29 August 2019Share
New research of university students has found those students who score low in honesty are the same students who consistently expect higher grades, regardless of their efforts.
‘Academic entitlement’ is when a student believes they are inherently deserving of certain privileges in an academic setting.
Perhaps not surprisingly, the more honest students had a lower sense of ‘academic entitlement’.
The research team also found that personality traits seem to be more important drivers of academic entitlement than the influence of the students’ families.
Australian Catholic University Senior Researcher Douglas Russell, during a teaching position at Middlesex University in Dubai (United Arab Emirates), joined other researchers to look at the attitudes of 170 first-year and second-year undergraduate students at the private university.
Published in the Social Psychology of Education journal the research paper My grade, my right found that having low levels of honesty and humility were the strongest predictors of a high sense of academic entitlement.
“For academics working in a tertiary institution, the following scenario is probably all too familiar – some undergraduate students feel they deserve good grades without much effort and blame their failure on their lecturers,” Mr Russell said.
“Educators across the globe are confronted with these attitudes in universities. They know all too well about the growing number of students who begin their tertiary studies with a sense of academic entitlement, entitled expectations, not taking personal responsibility and unrealistic expectations.”
The former university lecturer added the higher education sector had seen funding decreases, staff numbers decline, and international student enrolments increase in the context of fee payment for tertiary education.
“A consumer-based model lends itself to commercial demands such as high expectations of satisfaction and service delivery,” Mr Russell said.
“Unfortunately, these expectations jeopardise intellectual engagement and active educational involvement which are the hallmarks of academic excellence.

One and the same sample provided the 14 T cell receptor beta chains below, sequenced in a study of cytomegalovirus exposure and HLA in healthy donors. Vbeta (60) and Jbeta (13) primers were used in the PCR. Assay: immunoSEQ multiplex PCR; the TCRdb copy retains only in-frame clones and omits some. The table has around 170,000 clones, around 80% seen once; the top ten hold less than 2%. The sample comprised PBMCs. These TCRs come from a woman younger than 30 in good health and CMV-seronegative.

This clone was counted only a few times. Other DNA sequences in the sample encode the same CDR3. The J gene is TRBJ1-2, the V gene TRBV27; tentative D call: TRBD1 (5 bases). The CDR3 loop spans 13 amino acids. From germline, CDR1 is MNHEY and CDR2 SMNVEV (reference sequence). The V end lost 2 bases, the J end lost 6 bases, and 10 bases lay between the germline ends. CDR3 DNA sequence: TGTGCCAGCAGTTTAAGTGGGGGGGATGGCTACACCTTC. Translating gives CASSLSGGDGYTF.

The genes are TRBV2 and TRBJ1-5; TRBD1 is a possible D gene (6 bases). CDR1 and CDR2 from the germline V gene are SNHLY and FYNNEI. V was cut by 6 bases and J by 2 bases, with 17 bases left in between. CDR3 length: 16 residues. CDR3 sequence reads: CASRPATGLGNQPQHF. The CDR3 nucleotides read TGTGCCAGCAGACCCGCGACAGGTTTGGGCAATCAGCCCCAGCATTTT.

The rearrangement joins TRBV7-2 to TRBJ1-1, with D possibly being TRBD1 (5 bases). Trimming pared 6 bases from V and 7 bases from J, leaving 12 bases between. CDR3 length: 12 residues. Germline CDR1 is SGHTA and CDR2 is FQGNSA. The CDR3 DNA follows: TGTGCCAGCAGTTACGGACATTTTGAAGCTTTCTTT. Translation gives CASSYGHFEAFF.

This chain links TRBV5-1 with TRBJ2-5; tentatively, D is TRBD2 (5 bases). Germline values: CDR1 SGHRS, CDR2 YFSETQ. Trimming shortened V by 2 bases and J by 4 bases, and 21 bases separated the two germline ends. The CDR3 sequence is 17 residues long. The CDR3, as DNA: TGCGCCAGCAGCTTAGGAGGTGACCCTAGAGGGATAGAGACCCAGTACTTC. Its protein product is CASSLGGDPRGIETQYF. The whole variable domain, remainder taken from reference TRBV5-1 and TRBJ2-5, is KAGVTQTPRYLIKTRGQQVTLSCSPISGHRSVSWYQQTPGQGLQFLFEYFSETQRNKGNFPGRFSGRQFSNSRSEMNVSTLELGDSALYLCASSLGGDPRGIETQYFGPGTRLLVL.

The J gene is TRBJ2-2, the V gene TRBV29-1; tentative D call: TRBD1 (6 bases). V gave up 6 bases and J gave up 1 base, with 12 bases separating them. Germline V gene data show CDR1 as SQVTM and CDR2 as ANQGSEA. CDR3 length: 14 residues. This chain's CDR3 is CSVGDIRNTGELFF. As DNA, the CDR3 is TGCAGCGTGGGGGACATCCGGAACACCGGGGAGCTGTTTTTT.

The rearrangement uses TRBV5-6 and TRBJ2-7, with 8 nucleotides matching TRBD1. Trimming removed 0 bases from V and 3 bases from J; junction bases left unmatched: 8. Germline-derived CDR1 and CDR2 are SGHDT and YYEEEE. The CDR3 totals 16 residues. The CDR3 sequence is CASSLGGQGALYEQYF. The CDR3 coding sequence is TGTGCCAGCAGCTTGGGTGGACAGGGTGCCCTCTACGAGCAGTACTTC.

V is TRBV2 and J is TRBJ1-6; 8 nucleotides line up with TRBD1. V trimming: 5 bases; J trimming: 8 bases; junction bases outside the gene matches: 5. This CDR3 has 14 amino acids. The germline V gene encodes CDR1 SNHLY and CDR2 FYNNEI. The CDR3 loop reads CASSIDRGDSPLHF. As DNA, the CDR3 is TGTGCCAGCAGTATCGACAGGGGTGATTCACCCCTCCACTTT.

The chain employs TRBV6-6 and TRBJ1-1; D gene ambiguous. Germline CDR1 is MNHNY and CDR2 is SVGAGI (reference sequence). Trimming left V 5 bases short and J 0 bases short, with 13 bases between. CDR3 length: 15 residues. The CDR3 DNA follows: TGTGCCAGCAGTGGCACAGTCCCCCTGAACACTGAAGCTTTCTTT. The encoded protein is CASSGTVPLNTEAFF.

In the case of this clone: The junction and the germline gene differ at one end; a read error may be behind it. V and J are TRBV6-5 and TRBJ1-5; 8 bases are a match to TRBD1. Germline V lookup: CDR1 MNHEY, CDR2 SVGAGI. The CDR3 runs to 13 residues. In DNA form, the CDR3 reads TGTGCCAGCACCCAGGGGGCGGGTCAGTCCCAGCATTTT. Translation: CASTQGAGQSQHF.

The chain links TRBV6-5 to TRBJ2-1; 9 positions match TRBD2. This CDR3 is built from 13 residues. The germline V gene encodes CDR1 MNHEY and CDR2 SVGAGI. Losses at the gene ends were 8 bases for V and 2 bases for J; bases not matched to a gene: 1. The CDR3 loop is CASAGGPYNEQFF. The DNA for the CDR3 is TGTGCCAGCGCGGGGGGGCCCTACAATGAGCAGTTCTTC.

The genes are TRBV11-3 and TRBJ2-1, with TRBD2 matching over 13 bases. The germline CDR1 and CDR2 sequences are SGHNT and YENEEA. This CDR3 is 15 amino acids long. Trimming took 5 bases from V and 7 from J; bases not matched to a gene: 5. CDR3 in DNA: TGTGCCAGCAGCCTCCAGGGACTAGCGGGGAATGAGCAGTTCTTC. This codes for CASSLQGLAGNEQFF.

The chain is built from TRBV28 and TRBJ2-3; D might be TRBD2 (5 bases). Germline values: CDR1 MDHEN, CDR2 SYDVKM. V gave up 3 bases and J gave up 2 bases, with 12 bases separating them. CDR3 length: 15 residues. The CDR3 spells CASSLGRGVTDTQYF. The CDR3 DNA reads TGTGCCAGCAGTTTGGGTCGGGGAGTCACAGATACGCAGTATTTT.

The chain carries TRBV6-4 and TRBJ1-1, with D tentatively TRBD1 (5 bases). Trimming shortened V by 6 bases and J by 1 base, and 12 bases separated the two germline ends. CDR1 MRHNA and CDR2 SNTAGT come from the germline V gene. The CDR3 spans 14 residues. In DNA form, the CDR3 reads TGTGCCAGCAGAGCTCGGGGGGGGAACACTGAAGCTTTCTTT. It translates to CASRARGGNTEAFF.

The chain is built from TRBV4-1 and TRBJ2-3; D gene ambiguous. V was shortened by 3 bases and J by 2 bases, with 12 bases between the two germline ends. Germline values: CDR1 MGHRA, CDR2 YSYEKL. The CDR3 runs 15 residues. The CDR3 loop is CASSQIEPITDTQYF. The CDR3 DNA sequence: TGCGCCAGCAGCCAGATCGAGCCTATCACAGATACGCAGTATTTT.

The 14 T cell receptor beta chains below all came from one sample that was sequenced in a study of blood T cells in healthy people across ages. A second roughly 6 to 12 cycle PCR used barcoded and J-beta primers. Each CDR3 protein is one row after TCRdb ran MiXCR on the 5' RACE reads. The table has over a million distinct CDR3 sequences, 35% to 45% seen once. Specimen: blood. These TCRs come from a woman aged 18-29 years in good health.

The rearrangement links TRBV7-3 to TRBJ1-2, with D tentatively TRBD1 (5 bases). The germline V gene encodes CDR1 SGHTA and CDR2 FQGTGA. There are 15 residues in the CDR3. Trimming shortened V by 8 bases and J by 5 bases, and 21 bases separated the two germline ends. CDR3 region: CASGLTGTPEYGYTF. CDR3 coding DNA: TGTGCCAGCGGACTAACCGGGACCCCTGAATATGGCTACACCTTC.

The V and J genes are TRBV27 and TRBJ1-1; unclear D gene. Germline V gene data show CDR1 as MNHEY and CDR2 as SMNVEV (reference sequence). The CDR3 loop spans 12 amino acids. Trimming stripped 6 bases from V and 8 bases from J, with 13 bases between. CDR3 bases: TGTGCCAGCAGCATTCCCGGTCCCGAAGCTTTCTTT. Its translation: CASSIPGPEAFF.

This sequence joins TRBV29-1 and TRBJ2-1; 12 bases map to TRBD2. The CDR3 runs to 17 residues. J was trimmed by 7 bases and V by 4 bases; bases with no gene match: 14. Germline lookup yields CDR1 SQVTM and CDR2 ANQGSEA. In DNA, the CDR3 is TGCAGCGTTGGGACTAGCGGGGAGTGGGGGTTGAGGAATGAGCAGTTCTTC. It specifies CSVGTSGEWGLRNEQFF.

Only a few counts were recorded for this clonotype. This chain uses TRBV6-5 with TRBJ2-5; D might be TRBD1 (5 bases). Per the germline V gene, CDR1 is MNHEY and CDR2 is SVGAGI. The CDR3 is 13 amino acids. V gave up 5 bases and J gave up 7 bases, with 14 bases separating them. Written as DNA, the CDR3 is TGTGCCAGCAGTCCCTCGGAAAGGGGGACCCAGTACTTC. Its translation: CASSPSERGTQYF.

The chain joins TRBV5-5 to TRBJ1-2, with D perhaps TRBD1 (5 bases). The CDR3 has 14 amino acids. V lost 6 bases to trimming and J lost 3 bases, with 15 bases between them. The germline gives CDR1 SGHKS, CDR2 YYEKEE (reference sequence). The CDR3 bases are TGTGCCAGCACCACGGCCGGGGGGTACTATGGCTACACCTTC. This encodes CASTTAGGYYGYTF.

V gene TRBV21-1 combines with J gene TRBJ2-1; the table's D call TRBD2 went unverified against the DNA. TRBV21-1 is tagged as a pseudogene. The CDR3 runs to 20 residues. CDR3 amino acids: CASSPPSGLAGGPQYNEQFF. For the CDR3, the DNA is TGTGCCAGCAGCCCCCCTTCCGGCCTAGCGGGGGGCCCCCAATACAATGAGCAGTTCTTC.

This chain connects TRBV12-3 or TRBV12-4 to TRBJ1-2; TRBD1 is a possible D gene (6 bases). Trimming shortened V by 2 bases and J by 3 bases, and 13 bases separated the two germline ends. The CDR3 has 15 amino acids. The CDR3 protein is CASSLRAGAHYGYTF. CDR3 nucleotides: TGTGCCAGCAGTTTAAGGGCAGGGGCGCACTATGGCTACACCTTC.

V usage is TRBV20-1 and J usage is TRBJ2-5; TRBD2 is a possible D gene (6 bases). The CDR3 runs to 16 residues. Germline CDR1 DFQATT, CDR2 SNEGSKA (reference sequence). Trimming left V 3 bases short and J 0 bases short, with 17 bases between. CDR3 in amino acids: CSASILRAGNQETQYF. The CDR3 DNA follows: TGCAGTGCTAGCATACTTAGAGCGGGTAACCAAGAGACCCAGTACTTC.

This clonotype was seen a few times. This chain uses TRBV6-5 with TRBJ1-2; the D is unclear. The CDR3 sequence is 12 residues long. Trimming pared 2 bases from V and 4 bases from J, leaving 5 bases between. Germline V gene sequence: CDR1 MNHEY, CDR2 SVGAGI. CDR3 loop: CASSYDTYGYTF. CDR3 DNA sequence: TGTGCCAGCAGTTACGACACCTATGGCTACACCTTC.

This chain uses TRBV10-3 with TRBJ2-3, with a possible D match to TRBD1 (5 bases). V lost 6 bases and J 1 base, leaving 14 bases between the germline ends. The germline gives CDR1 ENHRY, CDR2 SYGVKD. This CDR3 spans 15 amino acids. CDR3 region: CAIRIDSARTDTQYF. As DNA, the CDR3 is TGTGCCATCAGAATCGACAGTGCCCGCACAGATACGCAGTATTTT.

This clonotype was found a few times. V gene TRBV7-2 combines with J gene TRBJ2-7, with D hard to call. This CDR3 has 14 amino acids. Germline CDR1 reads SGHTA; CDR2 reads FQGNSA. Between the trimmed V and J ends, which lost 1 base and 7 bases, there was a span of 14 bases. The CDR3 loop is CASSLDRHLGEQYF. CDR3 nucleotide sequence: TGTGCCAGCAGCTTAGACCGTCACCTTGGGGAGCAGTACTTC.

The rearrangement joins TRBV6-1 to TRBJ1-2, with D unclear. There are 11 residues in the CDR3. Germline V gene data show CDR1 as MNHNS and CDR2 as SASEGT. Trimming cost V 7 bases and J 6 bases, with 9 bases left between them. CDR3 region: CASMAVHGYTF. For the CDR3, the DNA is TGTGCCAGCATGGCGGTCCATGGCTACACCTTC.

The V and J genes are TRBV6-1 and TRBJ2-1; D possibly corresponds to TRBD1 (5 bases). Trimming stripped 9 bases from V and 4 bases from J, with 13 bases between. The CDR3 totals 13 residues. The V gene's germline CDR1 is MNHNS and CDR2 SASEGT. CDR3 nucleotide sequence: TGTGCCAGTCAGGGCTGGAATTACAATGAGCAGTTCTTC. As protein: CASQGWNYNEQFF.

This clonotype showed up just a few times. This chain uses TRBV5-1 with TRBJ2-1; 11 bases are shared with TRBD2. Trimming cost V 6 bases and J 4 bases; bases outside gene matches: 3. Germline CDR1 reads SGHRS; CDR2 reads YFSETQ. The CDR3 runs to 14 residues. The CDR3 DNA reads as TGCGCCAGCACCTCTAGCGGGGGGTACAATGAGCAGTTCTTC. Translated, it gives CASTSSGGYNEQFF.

“What was surprising though, was that any relationship between family influence such as parental expectations and academic entitlement is invalidated when you consider the student’s personality. This was a new finding.”
The research, using the six factor HEXACO personality model, found that academic
entitlement has a bearing on a student’s estimation of grades.
Of the 170 students in the study, 92 were asked to predict their own grades for two different kinds of assignments: a laboratory report (structured), and an in-class exam or essay (open-ended).
Students with higher entitled expectations tended to overestimate their grades with the exam and essay. Interestingly, students did not overestimate or underestimate their grades for laboratory reports.
“The overestimation of grades in essays and exams could be related to the fact these modes of assessment have fewer guidelines than laboratory reports”, Mr Russell said.
“In a user-pays education model, it might be more intuitive for students to hold university staff responsible for disappointing outcomes rather than taking responsibility themselves.”
Mr Russell said the findings suggest it might be helpful for teaching staff to provide student feedback more regularly and to support students in taking more ownership over their academic progress; for example, fostering self-reflection and encouraging students to give each other feedback.
Other teaching strategies could include communicating what is expected of assignments using a range of explanations to decrease feelings of uncertainty in students.